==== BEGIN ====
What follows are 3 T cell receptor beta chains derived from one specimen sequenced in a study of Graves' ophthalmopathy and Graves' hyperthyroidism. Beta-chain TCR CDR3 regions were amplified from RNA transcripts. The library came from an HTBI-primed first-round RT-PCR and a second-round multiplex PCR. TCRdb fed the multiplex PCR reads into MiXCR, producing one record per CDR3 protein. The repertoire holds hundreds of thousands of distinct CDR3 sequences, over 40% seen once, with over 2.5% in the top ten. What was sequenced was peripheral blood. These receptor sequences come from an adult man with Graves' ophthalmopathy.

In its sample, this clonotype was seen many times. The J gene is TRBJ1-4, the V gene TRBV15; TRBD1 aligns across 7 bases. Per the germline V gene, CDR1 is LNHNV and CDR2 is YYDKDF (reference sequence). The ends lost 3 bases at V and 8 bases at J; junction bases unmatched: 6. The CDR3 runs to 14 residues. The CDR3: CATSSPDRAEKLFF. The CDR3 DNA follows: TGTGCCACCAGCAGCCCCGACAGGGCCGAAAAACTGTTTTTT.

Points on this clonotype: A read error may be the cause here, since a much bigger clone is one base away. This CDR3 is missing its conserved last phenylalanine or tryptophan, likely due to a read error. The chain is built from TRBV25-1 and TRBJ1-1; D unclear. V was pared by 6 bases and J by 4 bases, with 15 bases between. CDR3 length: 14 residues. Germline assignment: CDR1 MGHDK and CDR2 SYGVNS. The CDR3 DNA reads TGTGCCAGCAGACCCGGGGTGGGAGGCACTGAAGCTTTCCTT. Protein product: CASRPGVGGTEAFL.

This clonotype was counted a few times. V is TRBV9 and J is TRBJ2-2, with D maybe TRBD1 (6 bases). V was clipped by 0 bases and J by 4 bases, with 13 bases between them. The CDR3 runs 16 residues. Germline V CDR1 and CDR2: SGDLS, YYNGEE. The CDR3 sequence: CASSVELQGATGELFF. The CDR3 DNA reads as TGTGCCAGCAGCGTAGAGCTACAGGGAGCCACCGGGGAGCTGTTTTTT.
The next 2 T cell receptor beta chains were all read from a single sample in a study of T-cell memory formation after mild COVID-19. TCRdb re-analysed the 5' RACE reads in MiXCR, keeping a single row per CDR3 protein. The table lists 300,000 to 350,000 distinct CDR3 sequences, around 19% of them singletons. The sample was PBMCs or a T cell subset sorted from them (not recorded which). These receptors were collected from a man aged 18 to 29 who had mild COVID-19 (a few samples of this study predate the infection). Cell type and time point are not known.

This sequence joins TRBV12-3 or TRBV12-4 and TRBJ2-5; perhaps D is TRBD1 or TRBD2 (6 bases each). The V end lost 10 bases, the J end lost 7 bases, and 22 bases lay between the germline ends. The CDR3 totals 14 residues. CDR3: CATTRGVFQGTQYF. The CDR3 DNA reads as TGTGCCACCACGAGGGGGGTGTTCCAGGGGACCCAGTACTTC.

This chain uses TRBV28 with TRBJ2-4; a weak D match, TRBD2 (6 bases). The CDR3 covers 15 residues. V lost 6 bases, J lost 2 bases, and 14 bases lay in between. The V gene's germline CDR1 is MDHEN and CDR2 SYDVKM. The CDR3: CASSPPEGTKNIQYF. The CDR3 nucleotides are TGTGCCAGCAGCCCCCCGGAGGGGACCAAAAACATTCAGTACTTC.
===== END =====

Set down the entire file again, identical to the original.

What follows are 3 T cell receptor beta chains derived from one specimen sequenced in a study of Graves' ophthalmopathy and Graves' hyperthyroidism. Beta-chain TCR CDR3 regions were amplified from RNA transcripts. The library came from an HTBI-primed first-round RT-PCR and a second-round multiplex PCR. TCRdb fed the multiplex PCR reads into MiXCR, producing one record per CDR3 protein. The repertoire holds hundreds of thousands of distinct CDR3 sequences, over 40% seen once, with over 2.5% in the top ten. What was sequenced was peripheral blood. These receptor sequences come from an adult man with Graves' ophthalmopathy.

In its sample, this clonotype was seen many times. The J gene is TRBJ1-4, the V gene TRBV15; TRBD1 aligns across 7 bases. Per the germline V gene, CDR1 is LNHNV and CDR2 is YYDKDF (reference sequence). The ends lost 3 bases at V and 8 bases at J; junction bases unmatched: 6. The CDR3 runs to 14 residues. The CDR3: CATSSPDRAEKLFF. The CDR3 DNA follows: TGTGCCACCAGCAGCCCCGACAGGGCCGAAAAACTGTTTTTT.

Points on this clonotype: A read error may be the cause here, since a much bigger clone is one base away. This CDR3 is missing its conserved last phenylalanine or tryptophan, likely due to a read error. The chain is built from TRBV25-1 and TRBJ1-1; D unclear. V was pared by 6 bases and J by 4 bases, with 15 bases between. CDR3 length: 14 residues. Germline assignment: CDR1 MGHDK and CDR2 SYGVNS. The CDR3 DNA reads TGTGCCAGCAGACCCGGGGTGGGAGGCACTGAAGCTTTCCTT. Protein product: CASRPGVGGTEAFL.

This clonotype was counted a few times. V is TRBV9 and J is TRBJ2-2, with D maybe TRBD1 (6 bases). V was clipped by 0 bases and J by 4 bases, with 13 bases between them. The CDR3 runs 16 residues. Germline V CDR1 and CDR2: SGDLS, YYNGEE. The CDR3 sequence: CASSVELQGATGELFF. The CDR3 DNA reads as TGTGCCAGCAGCGTAGAGCTACAGGGAGCCACCGGGGAGCTGTTTTTT.
The next 2 T cell receptor beta chains were all read from a single sample in a study of T-cell memory formation after mild COVID-19. TCRdb re-analysed the 5' RACE reads in MiXCR, keeping a single row per CDR3 protein. The table lists 300,000 to 350,000 distinct CDR3 sequences, around 19% of them singletons. The sample was PBMCs or a T cell subset sorted from them (not recorded which). These receptors were collected from a man aged 18 to 29 who had mild COVID-19 (a few samples of this study predate the infection). Cell type and time point are not known.

This sequence joins TRBV12-3 or TRBV12-4 and TRBJ2-5; perhaps D is TRBD1 or TRBD2 (6 bases each). The V end lost 10 bases, the J end lost 7 bases, and 22 bases lay between the germline ends. The CDR3 totals 14 residues. CDR3: CATTRGVFQGTQYF. The CDR3 DNA reads as TGTGCCACCACGAGGGGGGTGTTCCAGGGGACCCAGTACTTC.

This chain uses TRBV28 with TRBJ2-4; a weak D match, TRBD2 (6 bases). The CDR3 covers 15 residues. V lost 6 bases, J lost 2 bases, and 14 bases lay in between. The V gene's germline CDR1 is MDHEN and CDR2 SYDVKM. The CDR3: CASSPPEGTKNIQYF. The CDR3 nucleotides are TGTGCCAGCAGCCCCCCGGAGGGGACCAAAAACATTCAGTACTTC.